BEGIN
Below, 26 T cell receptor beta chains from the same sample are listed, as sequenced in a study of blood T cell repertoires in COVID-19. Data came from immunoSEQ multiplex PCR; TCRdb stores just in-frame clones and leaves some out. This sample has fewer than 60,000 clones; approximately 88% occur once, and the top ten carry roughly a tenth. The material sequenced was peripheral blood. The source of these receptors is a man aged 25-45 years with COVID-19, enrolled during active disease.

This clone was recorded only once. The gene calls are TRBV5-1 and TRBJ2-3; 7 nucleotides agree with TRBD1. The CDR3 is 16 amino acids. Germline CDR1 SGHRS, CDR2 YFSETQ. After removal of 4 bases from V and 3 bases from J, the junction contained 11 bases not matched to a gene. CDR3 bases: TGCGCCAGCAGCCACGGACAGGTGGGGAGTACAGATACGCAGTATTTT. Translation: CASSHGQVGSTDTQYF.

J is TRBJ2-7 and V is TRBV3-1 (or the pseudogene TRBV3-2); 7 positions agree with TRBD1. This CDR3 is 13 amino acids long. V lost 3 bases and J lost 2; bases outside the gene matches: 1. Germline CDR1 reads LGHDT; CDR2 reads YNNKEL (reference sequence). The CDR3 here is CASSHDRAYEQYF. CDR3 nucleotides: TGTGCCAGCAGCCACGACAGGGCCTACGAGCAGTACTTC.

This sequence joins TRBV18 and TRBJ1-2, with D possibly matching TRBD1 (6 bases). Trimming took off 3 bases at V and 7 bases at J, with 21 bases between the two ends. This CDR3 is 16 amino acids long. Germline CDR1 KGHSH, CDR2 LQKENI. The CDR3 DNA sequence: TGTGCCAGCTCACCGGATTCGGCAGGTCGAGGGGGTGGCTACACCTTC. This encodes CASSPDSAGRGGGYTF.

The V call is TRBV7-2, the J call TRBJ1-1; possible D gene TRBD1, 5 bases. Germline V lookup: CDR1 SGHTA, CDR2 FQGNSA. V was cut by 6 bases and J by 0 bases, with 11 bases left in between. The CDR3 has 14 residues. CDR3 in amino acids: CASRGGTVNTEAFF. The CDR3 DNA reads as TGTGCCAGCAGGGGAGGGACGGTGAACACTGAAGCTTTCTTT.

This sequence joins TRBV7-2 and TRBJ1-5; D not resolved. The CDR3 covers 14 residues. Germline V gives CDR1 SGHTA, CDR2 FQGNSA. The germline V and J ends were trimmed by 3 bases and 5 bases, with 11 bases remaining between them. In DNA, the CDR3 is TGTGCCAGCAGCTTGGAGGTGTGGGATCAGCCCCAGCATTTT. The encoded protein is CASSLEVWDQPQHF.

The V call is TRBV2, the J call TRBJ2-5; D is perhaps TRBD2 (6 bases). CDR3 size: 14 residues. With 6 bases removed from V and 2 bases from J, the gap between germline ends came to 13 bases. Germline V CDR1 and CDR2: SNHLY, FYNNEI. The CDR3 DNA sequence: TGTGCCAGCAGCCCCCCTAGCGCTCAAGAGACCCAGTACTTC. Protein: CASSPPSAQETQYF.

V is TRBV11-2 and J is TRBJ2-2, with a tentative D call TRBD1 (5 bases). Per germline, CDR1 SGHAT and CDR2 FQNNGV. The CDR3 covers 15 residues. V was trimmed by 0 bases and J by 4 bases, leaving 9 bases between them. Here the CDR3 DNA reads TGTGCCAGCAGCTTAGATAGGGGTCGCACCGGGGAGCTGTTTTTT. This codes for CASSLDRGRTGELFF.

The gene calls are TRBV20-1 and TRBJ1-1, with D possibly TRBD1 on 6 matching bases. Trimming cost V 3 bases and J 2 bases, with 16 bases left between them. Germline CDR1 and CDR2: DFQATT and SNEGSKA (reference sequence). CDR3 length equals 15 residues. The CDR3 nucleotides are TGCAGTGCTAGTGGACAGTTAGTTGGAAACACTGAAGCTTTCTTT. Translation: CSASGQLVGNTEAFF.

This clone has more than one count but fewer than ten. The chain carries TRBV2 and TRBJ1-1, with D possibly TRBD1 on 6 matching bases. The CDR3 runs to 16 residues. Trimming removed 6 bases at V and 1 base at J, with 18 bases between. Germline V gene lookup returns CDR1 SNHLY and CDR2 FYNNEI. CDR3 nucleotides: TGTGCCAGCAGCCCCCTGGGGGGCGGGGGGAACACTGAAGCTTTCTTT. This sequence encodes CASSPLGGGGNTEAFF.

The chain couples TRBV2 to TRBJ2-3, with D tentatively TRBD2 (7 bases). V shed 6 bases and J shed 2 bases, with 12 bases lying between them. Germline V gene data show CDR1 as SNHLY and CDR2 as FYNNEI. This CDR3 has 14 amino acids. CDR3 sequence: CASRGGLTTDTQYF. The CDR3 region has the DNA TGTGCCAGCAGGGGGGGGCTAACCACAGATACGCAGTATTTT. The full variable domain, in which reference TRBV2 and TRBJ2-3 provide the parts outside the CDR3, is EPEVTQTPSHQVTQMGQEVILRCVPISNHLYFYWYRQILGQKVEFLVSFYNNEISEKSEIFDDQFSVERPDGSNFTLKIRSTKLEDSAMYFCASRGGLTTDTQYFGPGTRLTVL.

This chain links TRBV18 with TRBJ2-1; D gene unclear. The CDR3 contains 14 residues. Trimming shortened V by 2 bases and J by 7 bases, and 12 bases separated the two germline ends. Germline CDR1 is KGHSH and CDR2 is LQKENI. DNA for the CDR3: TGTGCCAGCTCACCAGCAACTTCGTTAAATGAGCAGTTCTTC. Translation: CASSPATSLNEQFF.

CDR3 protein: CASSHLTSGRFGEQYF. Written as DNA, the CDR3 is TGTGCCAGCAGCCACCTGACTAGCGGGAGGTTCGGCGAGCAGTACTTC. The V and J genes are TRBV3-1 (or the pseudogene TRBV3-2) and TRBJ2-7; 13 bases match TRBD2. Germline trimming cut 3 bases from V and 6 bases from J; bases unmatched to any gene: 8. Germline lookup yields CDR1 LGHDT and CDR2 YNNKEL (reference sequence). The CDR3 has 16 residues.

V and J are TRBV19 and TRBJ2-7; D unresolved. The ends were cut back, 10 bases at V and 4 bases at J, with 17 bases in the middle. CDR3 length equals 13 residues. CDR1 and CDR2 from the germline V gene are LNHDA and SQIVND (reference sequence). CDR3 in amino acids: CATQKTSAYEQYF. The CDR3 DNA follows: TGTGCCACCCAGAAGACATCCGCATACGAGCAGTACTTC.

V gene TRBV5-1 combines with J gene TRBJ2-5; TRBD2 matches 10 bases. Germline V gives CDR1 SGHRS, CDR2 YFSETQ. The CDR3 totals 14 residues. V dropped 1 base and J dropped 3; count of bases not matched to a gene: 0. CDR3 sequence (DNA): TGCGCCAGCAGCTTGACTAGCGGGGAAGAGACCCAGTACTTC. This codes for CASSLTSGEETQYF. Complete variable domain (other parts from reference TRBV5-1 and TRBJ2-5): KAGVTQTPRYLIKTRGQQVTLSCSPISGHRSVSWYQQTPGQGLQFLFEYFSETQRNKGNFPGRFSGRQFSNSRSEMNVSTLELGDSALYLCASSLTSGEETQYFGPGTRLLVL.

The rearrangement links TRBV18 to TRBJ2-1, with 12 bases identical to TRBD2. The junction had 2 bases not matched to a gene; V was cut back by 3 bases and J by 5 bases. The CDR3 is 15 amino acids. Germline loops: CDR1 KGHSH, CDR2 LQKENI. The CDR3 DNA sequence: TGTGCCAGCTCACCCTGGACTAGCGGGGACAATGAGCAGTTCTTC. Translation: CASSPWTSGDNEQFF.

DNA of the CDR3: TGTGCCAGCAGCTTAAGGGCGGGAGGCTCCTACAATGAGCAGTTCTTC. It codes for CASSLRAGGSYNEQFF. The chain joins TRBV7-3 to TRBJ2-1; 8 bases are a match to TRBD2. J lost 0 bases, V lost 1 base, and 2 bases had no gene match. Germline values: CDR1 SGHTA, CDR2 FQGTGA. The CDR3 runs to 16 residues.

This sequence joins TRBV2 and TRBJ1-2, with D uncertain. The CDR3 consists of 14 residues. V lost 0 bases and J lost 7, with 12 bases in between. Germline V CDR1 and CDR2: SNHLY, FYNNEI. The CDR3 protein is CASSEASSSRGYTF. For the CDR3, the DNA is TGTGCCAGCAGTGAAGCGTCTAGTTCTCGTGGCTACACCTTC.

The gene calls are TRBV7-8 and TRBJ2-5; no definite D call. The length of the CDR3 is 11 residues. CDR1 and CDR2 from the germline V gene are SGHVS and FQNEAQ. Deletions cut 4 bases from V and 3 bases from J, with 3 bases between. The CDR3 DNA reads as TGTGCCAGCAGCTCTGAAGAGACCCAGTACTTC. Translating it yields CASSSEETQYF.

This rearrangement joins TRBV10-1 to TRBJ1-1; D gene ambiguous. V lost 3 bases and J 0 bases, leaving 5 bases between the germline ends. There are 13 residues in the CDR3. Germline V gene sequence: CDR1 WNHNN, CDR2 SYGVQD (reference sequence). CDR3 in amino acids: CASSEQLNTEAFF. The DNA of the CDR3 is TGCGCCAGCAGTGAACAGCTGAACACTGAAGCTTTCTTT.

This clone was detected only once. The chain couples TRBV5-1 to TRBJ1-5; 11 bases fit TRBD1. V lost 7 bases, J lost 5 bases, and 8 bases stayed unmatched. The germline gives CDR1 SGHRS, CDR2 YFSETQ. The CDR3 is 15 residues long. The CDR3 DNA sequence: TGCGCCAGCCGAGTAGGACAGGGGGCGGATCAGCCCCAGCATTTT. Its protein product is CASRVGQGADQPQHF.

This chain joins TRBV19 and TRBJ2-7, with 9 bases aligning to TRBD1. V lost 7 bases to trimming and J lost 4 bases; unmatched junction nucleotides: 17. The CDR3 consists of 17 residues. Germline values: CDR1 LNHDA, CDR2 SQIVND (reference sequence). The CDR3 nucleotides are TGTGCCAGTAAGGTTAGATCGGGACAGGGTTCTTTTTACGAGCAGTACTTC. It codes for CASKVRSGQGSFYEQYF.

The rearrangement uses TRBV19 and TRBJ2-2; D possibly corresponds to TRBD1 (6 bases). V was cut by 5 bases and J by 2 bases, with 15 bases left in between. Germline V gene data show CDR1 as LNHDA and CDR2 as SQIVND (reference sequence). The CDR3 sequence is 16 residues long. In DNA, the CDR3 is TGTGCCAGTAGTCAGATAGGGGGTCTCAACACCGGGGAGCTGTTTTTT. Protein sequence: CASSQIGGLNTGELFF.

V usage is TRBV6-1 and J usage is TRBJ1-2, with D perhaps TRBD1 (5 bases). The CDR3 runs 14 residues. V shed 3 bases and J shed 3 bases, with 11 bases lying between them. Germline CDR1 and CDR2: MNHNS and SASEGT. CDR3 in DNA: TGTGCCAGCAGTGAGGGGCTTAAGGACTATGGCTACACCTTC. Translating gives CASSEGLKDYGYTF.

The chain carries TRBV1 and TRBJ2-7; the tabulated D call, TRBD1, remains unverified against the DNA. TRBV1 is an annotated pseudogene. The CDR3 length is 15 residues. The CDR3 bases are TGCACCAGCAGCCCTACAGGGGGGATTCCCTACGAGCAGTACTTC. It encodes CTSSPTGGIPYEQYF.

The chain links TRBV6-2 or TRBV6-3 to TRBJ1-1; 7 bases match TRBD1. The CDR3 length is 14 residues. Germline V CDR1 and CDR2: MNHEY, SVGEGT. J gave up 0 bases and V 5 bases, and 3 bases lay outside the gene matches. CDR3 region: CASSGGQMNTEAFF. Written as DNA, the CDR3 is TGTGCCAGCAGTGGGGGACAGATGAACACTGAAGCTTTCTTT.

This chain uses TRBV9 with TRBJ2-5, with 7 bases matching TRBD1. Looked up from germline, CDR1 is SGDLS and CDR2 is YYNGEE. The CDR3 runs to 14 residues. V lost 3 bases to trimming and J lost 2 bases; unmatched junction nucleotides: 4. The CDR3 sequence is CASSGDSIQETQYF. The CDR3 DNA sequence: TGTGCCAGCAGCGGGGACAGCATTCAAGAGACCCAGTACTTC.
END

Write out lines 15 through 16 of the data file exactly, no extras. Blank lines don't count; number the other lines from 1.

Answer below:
V gene TRBV5-1 combines with J gene TRBJ2-5; TRBD2 matches 10 bases. Germline V gives CDR1 SGHRS, CDR2 YFSETQ. The CDR3 totals 14 residues. V dropped 1 base and J dropped 3; count of bases not matched to a gene: 0. CDR3 sequence (DNA): TGCGCCAGCAGCTTGACTAGCGGGGAAGAGACCCAGTACTTC. This codes for CASSLTSGEETQYF. Complete variable domain (other parts from reference TRBV5-1 and TRBJ2-5): KAGVTQTPRYLIKTRGQQVTLSCSPISGHRSVSWYQQTPGQGLQFLFEYFSETQRNKGNFPGRFSGRQFSNSRSEMNVSTLELGDSALYLCASSLTSGEETQYFGPGTRLLVL.

The rearrangement links TRBV18 to TRBJ2-1, with 12 bases identical to TRBD2. The junction had 2 bases not matched to a gene; V was cut back by 3 bases and J by 5 bases. The CDR3 is 15 amino acids. Germline loops: CDR1 KGHSH, CDR2 LQKENI. The CDR3 DNA sequence: TGTGCCAGCTCACCCTGGACTAGCGGGGACAATGAGCAGTTCTTC. Translation: CASSPWTSGDNEQFF.